Senators Tell Airlines: Drop Checked Bag Fees To Speed Up Airport Security

Image courtesy of frankieleon

With most airlines now charging for checked bags, passengers frequently travel with rolling suitcases that push the limits of the term “carry-on.” Would getting rid of these fees (and the bulkier carry-on bags) alleviate the increasingly long wait times at airport security? Yes, at least according to two lawmakers.

Senators Richard Blumenthal (CT) and Edward Markey (MA) called on 12 major airlines Tuesday to drop their checked bag fees for the summer in order to alleviate long lines at Transportation Security Administration checkpoints.

The lawmakers contend in the letter — sent to American Airlines, Delta Air Lines, United Airlines, Spirit Airlines, Frontier Airlines, Allegiant, JetBlue, Alaska Air, Hawaiian Airlines, Virgin America, Sun Country, and Island Air Hawaii — that by charging checked bag fees, airlines are contributing to backups at security.

In fact, they say the TSA estimates that checkpoints serving carriers that charge baggage fees see 27% more roller bags than checkpoints serving carriers that do not charge such fees.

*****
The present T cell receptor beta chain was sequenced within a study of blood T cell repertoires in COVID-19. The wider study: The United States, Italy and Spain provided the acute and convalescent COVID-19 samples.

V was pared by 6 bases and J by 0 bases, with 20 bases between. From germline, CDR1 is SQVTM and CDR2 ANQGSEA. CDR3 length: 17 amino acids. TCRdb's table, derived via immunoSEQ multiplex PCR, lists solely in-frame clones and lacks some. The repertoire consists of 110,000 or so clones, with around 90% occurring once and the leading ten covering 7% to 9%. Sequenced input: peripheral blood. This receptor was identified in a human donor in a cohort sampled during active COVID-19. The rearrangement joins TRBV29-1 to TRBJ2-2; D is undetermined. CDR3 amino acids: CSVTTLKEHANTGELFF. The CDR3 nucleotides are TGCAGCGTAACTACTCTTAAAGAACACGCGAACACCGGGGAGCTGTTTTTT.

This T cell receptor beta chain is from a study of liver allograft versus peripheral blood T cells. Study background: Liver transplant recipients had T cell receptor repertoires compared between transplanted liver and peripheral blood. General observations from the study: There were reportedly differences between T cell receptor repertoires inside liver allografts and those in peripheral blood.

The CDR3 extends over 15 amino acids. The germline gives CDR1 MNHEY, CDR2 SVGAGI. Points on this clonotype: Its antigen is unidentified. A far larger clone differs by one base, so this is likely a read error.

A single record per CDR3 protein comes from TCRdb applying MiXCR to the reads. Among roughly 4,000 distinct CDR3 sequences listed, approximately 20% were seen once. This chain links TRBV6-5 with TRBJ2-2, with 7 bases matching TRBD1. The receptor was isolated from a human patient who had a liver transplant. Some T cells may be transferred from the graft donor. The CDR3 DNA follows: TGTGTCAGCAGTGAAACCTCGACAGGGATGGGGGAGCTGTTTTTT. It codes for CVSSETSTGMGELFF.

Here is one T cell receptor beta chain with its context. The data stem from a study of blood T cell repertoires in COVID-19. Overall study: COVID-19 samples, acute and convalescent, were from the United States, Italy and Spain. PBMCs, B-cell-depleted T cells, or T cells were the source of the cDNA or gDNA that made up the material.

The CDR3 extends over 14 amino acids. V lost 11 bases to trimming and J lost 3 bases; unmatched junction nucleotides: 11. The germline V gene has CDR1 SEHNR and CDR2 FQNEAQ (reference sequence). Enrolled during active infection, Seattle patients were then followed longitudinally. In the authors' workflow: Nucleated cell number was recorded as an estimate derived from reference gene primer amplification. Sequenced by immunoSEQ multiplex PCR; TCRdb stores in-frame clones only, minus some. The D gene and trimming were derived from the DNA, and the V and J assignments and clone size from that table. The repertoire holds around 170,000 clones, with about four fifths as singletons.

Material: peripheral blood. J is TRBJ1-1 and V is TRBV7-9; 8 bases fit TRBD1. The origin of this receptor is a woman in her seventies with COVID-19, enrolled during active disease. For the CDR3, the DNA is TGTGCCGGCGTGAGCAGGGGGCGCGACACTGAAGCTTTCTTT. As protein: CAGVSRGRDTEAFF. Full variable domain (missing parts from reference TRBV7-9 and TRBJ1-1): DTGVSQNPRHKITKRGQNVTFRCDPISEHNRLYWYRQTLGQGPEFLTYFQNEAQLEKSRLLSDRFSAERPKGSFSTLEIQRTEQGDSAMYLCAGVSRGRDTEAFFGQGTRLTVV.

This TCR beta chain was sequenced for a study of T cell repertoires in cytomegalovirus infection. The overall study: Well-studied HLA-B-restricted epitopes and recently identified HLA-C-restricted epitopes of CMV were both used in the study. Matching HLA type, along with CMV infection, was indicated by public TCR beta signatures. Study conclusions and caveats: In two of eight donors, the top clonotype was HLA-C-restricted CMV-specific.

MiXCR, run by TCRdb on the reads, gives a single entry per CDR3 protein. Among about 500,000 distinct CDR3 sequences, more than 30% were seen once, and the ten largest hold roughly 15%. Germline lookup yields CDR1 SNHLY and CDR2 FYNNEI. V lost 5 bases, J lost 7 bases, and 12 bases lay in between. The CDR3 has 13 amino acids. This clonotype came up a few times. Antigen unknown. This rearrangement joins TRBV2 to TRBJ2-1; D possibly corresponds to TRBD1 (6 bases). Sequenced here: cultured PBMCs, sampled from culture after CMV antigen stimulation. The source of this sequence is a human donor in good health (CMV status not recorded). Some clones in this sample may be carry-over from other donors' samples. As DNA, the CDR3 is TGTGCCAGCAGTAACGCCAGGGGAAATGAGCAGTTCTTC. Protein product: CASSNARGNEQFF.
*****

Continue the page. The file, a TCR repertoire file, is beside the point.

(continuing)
“We call on airlines to take a smart, common sense step to help thwart this growing problem: stop charging checked bag fees during the coming summer months, the busiest travel season of the year,” the lawmakers wrote to the airlines. “Without charges for checking their bags, passengers will be far less likely to carry them on, which snarls screening checkpoints and slows the inspection process.”

The lawmakers’ suggestion comes after the fight over long lines at security checkpoints has heated up ahead of the busy summer travel season.

Airlines and airline industry groups have put the Transportation Security Administration on blast for the kind of “unacceptable” long wait times.

Airlines for America launched the “I Hate the Wait” initiative earlier this week, asking travelers to snap photos of interminably long, seemingly unending lines at screening checkpoints and post them to Instagram, tagging @TSA in the process.

Yesterday, the Port Authority of New York and New Jersey threatened to hire its own security staff to replace Transportation Security Administration screeners unless something is done to combat excessive wait times.

TSA, which previously promised it would to employ a number of measures to cut down on those excessive wait times, said it was doing the best it could and would address the Port Authority’s concerns directly.

Measures TSA said it would implement include increasing staff at checkpoints and asking Congress for more money to pay for security officers’ overtime as well as cover “critical short-term needs.”

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